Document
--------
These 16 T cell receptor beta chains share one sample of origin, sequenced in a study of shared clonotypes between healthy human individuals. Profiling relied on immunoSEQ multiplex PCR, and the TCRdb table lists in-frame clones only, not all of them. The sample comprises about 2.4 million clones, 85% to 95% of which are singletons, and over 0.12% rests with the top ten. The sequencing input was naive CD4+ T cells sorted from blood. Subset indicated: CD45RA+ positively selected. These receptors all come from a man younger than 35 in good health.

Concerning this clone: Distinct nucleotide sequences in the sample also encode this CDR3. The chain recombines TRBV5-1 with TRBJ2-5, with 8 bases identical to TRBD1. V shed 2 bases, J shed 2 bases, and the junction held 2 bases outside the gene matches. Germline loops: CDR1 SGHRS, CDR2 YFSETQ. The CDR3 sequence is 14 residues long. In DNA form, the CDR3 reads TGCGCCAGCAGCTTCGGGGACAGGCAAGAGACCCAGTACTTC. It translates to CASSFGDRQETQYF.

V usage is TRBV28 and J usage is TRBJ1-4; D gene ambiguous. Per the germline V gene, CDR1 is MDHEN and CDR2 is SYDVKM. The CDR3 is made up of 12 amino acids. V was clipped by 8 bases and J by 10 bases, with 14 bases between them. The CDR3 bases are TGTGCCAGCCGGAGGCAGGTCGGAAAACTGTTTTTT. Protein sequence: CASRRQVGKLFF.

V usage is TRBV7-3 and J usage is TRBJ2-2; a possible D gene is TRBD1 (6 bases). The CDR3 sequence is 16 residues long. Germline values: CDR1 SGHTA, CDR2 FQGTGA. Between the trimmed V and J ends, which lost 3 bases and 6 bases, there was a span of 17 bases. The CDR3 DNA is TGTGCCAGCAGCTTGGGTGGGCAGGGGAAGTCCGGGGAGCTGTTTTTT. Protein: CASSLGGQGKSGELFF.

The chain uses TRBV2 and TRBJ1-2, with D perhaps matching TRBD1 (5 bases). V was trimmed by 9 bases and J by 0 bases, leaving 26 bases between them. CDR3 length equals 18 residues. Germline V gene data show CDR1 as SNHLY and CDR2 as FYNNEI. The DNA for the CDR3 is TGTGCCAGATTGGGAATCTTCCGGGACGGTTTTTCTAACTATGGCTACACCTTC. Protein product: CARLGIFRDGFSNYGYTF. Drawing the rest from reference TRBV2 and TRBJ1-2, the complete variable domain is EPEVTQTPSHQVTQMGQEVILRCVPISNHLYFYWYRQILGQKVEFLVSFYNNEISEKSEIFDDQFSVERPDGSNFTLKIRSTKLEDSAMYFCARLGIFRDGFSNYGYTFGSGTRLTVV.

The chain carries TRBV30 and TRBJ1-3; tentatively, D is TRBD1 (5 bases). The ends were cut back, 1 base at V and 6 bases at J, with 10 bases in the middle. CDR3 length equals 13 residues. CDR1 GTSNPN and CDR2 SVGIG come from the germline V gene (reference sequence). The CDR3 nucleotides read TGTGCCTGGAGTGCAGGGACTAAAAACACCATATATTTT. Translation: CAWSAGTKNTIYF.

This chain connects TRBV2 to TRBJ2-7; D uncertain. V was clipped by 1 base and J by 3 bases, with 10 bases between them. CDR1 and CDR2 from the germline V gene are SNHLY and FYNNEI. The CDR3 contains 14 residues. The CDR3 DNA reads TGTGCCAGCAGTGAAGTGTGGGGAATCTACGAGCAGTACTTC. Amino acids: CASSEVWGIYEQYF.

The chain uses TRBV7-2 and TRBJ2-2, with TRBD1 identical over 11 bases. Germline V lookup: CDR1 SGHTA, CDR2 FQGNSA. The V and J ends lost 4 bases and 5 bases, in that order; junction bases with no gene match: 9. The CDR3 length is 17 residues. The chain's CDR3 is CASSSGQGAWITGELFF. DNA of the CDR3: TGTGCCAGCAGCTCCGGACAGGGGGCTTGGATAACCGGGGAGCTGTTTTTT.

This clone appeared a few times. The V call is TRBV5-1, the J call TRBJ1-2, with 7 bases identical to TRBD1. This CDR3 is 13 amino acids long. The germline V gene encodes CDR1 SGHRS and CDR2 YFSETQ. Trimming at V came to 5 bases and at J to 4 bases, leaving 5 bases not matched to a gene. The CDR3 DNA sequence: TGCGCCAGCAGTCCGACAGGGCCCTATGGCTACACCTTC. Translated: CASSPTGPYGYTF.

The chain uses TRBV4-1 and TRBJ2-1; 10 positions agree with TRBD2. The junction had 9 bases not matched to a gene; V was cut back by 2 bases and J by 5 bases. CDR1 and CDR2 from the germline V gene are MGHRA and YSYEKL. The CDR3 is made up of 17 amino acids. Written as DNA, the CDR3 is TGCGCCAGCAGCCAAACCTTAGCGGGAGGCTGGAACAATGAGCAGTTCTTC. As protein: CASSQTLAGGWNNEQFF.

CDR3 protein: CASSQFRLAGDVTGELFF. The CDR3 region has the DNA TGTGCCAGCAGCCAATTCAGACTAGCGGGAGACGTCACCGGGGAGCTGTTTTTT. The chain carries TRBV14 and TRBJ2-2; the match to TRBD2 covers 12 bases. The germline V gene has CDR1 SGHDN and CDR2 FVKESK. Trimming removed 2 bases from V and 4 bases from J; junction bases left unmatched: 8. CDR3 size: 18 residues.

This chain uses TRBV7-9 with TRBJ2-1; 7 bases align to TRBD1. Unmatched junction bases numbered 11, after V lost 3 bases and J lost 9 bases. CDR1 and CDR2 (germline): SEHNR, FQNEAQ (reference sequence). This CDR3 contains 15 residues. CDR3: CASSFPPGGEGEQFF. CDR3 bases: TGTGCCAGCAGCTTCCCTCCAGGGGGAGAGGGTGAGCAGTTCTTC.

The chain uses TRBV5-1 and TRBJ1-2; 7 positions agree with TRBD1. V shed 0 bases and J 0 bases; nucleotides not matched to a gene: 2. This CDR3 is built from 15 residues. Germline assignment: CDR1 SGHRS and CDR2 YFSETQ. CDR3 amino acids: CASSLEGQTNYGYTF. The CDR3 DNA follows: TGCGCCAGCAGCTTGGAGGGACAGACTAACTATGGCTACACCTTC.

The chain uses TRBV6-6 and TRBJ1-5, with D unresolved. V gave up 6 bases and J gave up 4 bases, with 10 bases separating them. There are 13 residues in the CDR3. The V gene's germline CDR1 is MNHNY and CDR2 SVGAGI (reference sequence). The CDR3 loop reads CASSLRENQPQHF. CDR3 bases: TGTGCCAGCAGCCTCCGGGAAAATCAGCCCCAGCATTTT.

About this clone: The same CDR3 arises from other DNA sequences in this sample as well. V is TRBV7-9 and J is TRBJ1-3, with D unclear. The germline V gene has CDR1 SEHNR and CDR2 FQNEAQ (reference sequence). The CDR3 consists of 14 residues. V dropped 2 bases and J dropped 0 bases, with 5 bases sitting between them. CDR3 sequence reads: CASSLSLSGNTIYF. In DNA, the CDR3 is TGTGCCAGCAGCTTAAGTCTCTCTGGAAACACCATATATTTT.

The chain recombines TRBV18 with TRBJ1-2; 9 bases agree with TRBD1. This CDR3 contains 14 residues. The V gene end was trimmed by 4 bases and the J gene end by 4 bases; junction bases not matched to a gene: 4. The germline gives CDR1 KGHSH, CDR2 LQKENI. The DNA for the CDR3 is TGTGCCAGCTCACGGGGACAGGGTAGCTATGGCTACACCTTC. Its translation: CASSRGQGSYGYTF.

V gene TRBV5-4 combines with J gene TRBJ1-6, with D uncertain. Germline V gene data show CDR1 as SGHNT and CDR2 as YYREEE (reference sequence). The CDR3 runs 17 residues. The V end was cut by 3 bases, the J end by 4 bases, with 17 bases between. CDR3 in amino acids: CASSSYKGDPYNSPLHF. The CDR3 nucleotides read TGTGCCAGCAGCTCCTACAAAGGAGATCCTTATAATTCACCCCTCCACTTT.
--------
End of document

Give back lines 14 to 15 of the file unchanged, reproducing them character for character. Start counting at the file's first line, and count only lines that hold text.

The chain uses TRBV6-6 and TRBJ1-5, with D unresolved. V gave up 6 bases and J gave up 4 bases, with 10 bases separating them. There are 13 residues in the CDR3. The V gene's germline CDR1 is MNHNY and CDR2 SVGAGI (reference sequence). The CDR3 loop reads CASSLRENQPQHF. CDR3 bases: TGTGCCAGCAGCCTCCGGGAAAATCAGCCCCAGCATTTT.

About this clone: The same CDR3 arises from other DNA sequences in this sample as well. V is TRBV7-9 and J is TRBJ1-3, with D unclear. The germline V gene has CDR1 SEHNR and CDR2 FQNEAQ (reference sequence). The CDR3 consists of 14 residues. V dropped 2 bases and J dropped 0 bases, with 5 bases sitting between them. CDR3 sequence reads: CASSLSLSGNTIYF. In DNA, the CDR3 is TGTGCCAGCAGCTTAAGTCTCTCTGGAAACACCATATATTTT.